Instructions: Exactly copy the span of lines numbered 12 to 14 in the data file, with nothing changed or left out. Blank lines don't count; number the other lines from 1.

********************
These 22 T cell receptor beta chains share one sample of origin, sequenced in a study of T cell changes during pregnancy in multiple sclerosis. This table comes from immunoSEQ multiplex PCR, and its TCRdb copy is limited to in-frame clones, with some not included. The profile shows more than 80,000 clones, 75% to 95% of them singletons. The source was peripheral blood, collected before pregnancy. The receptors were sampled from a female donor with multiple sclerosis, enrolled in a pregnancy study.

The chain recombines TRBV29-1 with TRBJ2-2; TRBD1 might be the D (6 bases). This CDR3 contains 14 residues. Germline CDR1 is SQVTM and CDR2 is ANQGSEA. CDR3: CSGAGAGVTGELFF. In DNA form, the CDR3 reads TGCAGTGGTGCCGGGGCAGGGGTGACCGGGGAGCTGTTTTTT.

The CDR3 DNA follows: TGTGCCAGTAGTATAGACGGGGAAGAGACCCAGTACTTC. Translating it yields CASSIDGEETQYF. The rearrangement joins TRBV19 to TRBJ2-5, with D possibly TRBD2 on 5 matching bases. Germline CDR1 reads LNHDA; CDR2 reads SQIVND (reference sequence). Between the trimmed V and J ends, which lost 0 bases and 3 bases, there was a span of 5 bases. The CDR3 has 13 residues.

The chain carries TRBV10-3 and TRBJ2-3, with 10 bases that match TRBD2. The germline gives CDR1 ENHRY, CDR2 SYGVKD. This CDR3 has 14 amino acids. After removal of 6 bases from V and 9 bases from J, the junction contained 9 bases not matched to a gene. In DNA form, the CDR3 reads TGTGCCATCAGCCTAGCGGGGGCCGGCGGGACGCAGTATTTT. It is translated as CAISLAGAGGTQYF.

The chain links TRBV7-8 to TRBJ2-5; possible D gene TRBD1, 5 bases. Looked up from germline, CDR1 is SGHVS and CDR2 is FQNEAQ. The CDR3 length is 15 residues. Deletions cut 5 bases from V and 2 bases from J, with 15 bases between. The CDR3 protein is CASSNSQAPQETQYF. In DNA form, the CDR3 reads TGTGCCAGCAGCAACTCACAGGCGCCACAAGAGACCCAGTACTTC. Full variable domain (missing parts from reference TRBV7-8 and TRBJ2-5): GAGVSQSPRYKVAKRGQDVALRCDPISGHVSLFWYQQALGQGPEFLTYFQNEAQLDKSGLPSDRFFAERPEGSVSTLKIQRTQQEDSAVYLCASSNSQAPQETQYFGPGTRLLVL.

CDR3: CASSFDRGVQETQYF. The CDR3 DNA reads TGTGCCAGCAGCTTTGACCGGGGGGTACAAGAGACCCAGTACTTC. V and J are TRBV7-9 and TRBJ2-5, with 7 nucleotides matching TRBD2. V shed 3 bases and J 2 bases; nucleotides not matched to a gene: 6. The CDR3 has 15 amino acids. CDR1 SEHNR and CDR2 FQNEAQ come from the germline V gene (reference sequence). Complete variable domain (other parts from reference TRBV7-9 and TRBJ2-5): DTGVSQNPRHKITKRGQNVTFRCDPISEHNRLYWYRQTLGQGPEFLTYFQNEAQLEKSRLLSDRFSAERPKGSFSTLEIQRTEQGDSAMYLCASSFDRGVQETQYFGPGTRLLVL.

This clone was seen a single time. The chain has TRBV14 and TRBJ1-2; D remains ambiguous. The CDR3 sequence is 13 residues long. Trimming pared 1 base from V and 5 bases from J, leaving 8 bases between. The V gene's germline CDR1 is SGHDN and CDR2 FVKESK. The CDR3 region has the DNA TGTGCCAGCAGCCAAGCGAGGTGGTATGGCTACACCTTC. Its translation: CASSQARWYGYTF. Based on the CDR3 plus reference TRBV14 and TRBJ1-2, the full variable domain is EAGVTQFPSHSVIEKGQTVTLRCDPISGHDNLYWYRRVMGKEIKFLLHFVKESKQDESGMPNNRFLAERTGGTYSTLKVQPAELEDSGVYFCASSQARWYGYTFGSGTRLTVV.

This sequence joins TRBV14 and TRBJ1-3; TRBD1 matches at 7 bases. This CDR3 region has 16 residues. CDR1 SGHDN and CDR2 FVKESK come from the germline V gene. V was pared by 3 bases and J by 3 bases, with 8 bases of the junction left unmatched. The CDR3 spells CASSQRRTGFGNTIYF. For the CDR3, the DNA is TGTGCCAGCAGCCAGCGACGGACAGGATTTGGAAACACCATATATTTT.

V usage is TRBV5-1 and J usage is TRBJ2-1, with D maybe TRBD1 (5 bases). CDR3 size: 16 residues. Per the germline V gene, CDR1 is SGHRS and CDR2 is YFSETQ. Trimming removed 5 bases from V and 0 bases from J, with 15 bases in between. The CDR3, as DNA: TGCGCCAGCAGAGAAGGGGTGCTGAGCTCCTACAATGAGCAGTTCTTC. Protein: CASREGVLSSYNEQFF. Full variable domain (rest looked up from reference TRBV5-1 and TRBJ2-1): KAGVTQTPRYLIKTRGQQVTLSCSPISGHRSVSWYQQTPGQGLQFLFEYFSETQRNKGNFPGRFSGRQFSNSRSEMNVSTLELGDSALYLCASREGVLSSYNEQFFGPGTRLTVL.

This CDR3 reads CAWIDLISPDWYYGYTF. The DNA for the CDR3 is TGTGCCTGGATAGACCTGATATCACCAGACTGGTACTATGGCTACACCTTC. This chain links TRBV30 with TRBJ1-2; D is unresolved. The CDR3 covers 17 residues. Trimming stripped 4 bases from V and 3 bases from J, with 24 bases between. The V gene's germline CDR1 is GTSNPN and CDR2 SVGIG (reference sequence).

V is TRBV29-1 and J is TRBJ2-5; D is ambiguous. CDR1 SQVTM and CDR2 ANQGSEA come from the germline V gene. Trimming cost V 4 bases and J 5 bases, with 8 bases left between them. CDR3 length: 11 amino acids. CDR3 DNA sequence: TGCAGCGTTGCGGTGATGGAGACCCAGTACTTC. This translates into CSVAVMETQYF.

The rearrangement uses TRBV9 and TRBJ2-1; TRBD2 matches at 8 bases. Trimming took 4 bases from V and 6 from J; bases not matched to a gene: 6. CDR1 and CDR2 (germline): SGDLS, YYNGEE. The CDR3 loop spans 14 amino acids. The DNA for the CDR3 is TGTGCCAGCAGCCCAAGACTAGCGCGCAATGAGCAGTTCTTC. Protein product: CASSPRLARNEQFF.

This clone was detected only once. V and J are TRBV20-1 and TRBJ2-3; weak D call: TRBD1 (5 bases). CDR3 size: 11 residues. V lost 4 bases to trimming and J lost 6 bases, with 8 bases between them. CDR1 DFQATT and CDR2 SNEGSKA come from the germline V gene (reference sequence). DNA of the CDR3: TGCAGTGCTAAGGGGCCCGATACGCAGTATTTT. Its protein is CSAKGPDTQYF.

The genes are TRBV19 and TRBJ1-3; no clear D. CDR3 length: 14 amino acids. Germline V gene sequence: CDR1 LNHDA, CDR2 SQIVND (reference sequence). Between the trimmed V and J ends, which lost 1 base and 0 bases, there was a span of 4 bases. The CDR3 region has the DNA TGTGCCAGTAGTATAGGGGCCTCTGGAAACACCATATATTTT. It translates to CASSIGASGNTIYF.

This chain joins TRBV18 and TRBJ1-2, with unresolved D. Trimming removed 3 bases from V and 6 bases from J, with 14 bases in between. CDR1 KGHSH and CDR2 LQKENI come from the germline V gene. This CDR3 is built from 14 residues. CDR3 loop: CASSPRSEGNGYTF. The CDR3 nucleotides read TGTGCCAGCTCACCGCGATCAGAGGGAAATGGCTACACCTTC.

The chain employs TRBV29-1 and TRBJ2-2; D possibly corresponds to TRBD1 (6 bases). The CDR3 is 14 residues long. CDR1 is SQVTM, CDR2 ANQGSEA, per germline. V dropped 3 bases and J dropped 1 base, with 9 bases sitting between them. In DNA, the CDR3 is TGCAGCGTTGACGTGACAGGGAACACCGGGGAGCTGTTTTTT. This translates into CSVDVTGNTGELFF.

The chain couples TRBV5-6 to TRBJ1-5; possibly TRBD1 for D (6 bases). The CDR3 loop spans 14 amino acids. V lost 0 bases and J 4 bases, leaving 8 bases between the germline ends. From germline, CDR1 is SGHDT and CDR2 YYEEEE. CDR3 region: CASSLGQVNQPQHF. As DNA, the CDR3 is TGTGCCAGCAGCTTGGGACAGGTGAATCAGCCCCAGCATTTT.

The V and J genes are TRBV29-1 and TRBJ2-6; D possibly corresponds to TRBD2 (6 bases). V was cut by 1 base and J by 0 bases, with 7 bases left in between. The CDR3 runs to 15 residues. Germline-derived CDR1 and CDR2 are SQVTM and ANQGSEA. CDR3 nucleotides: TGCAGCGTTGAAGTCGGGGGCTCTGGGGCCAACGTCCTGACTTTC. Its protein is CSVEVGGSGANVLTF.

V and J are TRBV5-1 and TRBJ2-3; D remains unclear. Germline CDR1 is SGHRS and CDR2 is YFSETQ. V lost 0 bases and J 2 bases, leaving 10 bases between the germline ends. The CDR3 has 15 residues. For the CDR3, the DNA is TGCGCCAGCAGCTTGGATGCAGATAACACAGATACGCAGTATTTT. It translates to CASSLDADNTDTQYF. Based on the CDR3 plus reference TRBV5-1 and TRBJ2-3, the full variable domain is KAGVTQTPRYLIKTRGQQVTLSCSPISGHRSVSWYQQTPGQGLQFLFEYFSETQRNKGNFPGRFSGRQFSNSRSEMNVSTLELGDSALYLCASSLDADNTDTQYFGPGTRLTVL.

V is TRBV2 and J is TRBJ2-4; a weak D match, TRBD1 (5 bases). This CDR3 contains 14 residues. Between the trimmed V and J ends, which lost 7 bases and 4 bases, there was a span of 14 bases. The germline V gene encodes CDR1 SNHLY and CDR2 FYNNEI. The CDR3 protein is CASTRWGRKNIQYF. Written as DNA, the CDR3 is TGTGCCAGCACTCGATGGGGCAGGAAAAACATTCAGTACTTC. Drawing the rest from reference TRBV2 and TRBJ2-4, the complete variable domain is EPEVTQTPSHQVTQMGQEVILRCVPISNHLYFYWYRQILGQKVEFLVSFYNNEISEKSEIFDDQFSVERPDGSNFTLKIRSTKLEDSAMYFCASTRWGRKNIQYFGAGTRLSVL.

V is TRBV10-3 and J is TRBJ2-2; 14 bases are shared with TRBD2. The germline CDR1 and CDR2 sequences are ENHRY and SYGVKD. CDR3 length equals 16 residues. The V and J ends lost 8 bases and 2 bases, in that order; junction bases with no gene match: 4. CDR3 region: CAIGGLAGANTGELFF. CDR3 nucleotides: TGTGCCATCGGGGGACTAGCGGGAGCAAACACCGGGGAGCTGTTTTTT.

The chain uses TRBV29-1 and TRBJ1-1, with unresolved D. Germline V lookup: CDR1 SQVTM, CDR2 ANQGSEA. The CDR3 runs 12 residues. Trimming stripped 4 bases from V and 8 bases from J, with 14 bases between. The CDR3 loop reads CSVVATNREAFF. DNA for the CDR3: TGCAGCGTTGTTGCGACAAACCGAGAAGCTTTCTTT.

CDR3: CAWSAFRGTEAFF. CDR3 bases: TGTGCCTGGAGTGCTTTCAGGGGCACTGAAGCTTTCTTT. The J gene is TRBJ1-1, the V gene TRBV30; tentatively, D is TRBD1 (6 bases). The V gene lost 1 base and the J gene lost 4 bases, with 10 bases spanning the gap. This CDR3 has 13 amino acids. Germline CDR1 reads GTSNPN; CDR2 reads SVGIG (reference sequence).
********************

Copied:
The rearrangement uses TRBV9 and TRBJ2-1; TRBD2 matches at 8 bases. Trimming took 4 bases from V and 6 from J; bases not matched to a gene: 6. CDR1 and CDR2 (germline): SGDLS, YYNGEE. The CDR3 loop spans 14 amino acids. The DNA for the CDR3 is TGTGCCAGCAGCCCAAGACTAGCGCGCAATGAGCAGTTCTTC. Protein product: CASSPRLARNEQFF.

This clone was detected only once. V and J are TRBV20-1 and TRBJ2-3; weak D call: TRBD1 (5 bases). CDR3 size: 11 residues. V lost 4 bases to trimming and J lost 6 bases, with 8 bases between them. CDR1 DFQATT and CDR2 SNEGSKA come from the germline V gene (reference sequence). DNA of the CDR3: TGCAGTGCTAAGGGGCCCGATACGCAGTATTTT. Its protein is CSAKGPDTQYF.

The genes are TRBV19 and TRBJ1-3; no clear D. CDR3 length: 14 amino acids. Germline V gene sequence: CDR1 LNHDA, CDR2 SQIVND (reference sequence). Between the trimmed V and J ends, which lost 1 base and 0 bases, there was a span of 4 bases. The CDR3 region has the DNA TGTGCCAGTAGTATAGGGGCCTCTGGAAACACCATATATTTT. It translates to CASSIGASGNTIYF.